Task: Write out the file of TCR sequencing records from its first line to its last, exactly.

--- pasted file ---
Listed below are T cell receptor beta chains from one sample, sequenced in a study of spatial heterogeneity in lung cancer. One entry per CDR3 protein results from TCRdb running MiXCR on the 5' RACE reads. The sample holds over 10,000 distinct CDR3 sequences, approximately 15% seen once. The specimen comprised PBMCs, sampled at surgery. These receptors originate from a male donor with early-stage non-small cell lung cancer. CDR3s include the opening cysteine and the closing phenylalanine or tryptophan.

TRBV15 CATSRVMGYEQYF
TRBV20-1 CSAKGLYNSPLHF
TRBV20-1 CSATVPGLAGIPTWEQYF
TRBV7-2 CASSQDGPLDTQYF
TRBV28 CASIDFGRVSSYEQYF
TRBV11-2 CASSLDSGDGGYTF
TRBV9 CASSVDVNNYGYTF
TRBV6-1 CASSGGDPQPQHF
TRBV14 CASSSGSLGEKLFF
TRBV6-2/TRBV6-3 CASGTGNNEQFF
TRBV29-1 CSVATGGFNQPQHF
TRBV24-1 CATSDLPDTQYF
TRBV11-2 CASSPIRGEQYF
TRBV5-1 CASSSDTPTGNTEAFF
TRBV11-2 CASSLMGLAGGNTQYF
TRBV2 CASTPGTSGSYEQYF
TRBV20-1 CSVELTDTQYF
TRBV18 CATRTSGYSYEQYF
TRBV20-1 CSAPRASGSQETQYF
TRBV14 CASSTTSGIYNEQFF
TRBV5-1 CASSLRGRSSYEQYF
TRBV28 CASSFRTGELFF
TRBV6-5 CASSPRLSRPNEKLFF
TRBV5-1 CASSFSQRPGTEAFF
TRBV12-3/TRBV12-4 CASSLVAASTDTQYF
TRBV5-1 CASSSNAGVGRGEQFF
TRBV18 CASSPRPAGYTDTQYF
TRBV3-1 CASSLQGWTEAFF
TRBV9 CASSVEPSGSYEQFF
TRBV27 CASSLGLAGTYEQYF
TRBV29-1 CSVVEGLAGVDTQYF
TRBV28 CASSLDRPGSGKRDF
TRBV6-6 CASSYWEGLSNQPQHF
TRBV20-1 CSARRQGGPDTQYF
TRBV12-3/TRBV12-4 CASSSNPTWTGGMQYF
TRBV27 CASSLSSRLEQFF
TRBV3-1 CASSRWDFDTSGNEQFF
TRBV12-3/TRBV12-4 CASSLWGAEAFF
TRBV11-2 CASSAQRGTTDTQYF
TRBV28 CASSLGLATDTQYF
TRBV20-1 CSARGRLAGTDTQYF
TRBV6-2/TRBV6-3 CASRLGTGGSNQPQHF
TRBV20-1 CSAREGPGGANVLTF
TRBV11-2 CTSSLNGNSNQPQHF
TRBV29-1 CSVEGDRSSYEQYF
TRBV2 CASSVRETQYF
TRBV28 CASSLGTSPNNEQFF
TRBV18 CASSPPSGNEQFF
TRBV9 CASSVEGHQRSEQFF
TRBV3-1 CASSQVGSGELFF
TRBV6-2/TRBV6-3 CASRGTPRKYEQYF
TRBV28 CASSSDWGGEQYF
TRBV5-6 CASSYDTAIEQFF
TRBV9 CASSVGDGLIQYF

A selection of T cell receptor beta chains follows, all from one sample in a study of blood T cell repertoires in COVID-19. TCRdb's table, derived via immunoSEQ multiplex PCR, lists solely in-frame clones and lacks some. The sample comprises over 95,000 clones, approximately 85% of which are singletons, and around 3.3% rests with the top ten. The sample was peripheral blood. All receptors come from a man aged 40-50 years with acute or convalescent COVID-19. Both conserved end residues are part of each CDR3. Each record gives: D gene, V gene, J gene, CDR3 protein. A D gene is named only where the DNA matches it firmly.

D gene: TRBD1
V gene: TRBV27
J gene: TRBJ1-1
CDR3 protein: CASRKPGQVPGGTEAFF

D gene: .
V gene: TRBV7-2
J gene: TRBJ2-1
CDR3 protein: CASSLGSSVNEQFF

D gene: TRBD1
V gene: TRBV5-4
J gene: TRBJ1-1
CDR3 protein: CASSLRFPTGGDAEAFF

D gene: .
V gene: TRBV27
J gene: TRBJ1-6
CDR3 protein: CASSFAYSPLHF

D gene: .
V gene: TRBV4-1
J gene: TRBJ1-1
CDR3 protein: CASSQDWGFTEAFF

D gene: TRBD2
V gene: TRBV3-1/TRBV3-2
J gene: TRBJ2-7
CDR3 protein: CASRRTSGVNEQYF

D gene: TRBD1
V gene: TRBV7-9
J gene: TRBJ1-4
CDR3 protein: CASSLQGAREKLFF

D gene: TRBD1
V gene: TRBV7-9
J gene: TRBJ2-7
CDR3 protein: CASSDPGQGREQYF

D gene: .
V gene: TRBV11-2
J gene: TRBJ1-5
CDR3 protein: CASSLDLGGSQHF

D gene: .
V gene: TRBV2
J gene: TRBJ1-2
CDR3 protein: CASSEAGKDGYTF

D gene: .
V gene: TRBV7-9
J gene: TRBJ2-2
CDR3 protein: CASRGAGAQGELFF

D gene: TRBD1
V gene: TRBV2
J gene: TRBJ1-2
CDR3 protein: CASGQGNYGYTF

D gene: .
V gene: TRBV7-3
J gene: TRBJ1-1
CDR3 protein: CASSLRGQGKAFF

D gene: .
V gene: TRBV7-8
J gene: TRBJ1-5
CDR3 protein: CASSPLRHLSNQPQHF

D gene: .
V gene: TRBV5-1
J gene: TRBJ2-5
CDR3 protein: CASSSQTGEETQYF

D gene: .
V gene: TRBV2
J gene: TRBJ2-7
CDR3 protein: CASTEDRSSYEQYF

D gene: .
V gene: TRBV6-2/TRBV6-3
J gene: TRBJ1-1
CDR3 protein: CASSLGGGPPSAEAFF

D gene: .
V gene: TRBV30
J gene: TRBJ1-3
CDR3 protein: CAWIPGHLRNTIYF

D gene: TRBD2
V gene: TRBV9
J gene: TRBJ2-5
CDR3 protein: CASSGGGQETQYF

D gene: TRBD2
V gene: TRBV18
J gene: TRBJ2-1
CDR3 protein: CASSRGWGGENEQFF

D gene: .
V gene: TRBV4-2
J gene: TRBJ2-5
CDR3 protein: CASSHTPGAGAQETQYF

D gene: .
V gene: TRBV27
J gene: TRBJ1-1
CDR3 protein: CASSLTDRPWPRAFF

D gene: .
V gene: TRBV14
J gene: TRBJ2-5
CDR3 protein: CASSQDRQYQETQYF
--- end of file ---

Listed below are T cell receptor beta chains from one sample, sequenced in a study of spatial heterogeneity in lung cancer. One entry per CDR3 protein results from TCRdb running MiXCR on the 5' RACE reads. The sample holds over 10,000 distinct CDR3 sequences, approximately 15% seen once. The specimen comprised PBMCs, sampled at surgery. These receptors originate from a male donor with early-stage non-small cell lung cancer. CDR3s include the opening cysteine and the closing phenylalanine or tryptophan.

TRBV15 CATSRVMGYEQYF
TRBV20-1 CSAKGLYNSPLHF
TRBV20-1 CSATVPGLAGIPTWEQYF
TRBV7-2 CASSQDGPLDTQYF
TRBV28 CASIDFGRVSSYEQYF
TRBV11-2 CASSLDSGDGGYTF
TRBV9 CASSVDVNNYGYTF
TRBV6-1 CASSGGDPQPQHF
TRBV14 CASSSGSLGEKLFF
TRBV6-2/TRBV6-3 CASGTGNNEQFF
TRBV29-1 CSVATGGFNQPQHF
TRBV24-1 CATSDLPDTQYF
TRBV11-2 CASSPIRGEQYF
TRBV5-1 CASSSDTPTGNTEAFF
TRBV11-2 CASSLMGLAGGNTQYF
TRBV2 CASTPGTSGSYEQYF
TRBV20-1 CSVELTDTQYF
TRBV18 CATRTSGYSYEQYF
TRBV20-1 CSAPRASGSQETQYF
TRBV14 CASSTTSGIYNEQFF
TRBV5-1 CASSLRGRSSYEQYF
TRBV28 CASSFRTGELFF
TRBV6-5 CASSPRLSRPNEKLFF
TRBV5-1 CASSFSQRPGTEAFF
TRBV12-3/TRBV12-4 CASSLVAASTDTQYF
TRBV5-1 CASSSNAGVGRGEQFF
TRBV18 CASSPRPAGYTDTQYF
TRBV3-1 CASSLQGWTEAFF
TRBV9 CASSVEPSGSYEQFF
TRBV27 CASSLGLAGTYEQYF
TRBV29-1 CSVVEGLAGVDTQYF
TRBV28 CASSLDRPGSGKRDF
TRBV6-6 CASSYWEGLSNQPQHF
TRBV20-1 CSARRQGGPDTQYF
TRBV12-3/TRBV12-4 CASSSNPTWTGGMQYF
TRBV27 CASSLSSRLEQFF
TRBV3-1 CASSRWDFDTSGNEQFF
TRBV12-3/TRBV12-4 CASSLWGAEAFF
TRBV11-2 CASSAQRGTTDTQYF
TRBV28 CASSLGLATDTQYF
TRBV20-1 CSARGRLAGTDTQYF
TRBV6-2/TRBV6-3 CASRLGTGGSNQPQHF
TRBV20-1 CSAREGPGGANVLTF
TRBV11-2 CTSSLNGNSNQPQHF
TRBV29-1 CSVEGDRSSYEQYF
TRBV2 CASSVRETQYF
TRBV28 CASSLGTSPNNEQFF
TRBV18 CASSPPSGNEQFF
TRBV9 CASSVEGHQRSEQFF
TRBV3-1 CASSQVGSGELFF
TRBV6-2/TRBV6-3 CASRGTPRKYEQYF
TRBV28 CASSSDWGGEQYF
TRBV5-6 CASSYDTAIEQFF
TRBV9 CASSVGDGLIQYF

A selection of T cell receptor beta chains follows, all from one sample in a study of blood T cell repertoires in COVID-19. TCRdb's table, derived via immunoSEQ multiplex PCR, lists solely in-frame clones and lacks some. The sample comprises over 95,000 clones, approximately 85% of which are singletons, and around 3.3% rests with the top ten. The sample was peripheral blood. All receptors come from a man aged 40-50 years with acute or convalescent COVID-19. Both conserved end residues are part of each CDR3. Each record gives: D gene, V gene, J gene, CDR3 protein. A D gene is named only where the DNA matches it firmly.

D gene: TRBD1
V gene: TRBV27
J gene: TRBJ1-1
CDR3 protein: CASRKPGQVPGGTEAFF

D gene: .
V gene: TRBV7-2
J gene: TRBJ2-1
CDR3 protein: CASSLGSSVNEQFF

D gene: TRBD1
V gene: TRBV5-4
J gene: TRBJ1-1
CDR3 protein: CASSLRFPTGGDAEAFF

D gene: .
V gene: TRBV27
J gene: TRBJ1-6
CDR3 protein: CASSFAYSPLHF

D gene: .
V gene: TRBV4-1
J gene: TRBJ1-1
CDR3 protein: CASSQDWGFTEAFF

D gene: TRBD2
V gene: TRBV3-1/TRBV3-2
J gene: TRBJ2-7
CDR3 protein: CASRRTSGVNEQYF

D gene: TRBD1
V gene: TRBV7-9
J gene: TRBJ1-4
CDR3 protein: CASSLQGAREKLFF

D gene: TRBD1
V gene: TRBV7-9
J gene: TRBJ2-7
CDR3 protein: CASSDPGQGREQYF

D gene: .
V gene: TRBV11-2
J gene: TRBJ1-5
CDR3 protein: CASSLDLGGSQHF

D gene: .
V gene: TRBV2
J gene: TRBJ1-2
CDR3 protein: CASSEAGKDGYTF

D gene: .
V gene: TRBV7-9
J gene: TRBJ2-2
CDR3 protein: CASRGAGAQGELFF

D gene: TRBD1
V gene: TRBV2
J gene: TRBJ1-2
CDR3 protein: CASGQGNYGYTF

D gene: .
V gene: TRBV7-3
J gene: TRBJ1-1
CDR3 protein: CASSLRGQGKAFF

D gene: .
V gene: TRBV7-8
J gene: TRBJ1-5
CDR3 protein: CASSPLRHLSNQPQHF

D gene: .
V gene: TRBV5-1
J gene: TRBJ2-5
CDR3 protein: CASSSQTGEETQYF

D gene: .
V gene: TRBV2
J gene: TRBJ2-7
CDR3 protein: CASTEDRSSYEQYF

D gene: .
V gene: TRBV6-2/TRBV6-3
J gene: TRBJ1-1
CDR3 protein: CASSLGGGPPSAEAFF

D gene: .
V gene: TRBV30
J gene: TRBJ1-3
CDR3 protein: CAWIPGHLRNTIYF

D gene: TRBD2
V gene: TRBV9
J gene: TRBJ2-5
CDR3 protein: CASSGGGQETQYF

D gene: TRBD2
V gene: TRBV18
J gene: TRBJ2-1
CDR3 protein: CASSRGWGGENEQFF

D gene: .
V gene: TRBV4-2
J gene: TRBJ2-5
CDR3 protein: CASSHTPGAGAQETQYF

D gene: .
V gene: TRBV27
J gene: TRBJ1-1
CDR3 protein: CASSLTDRPWPRAFF

D gene: .
V gene: TRBV14
J gene: TRBJ2-5
CDR3 protein: CASSQDRQYQETQYF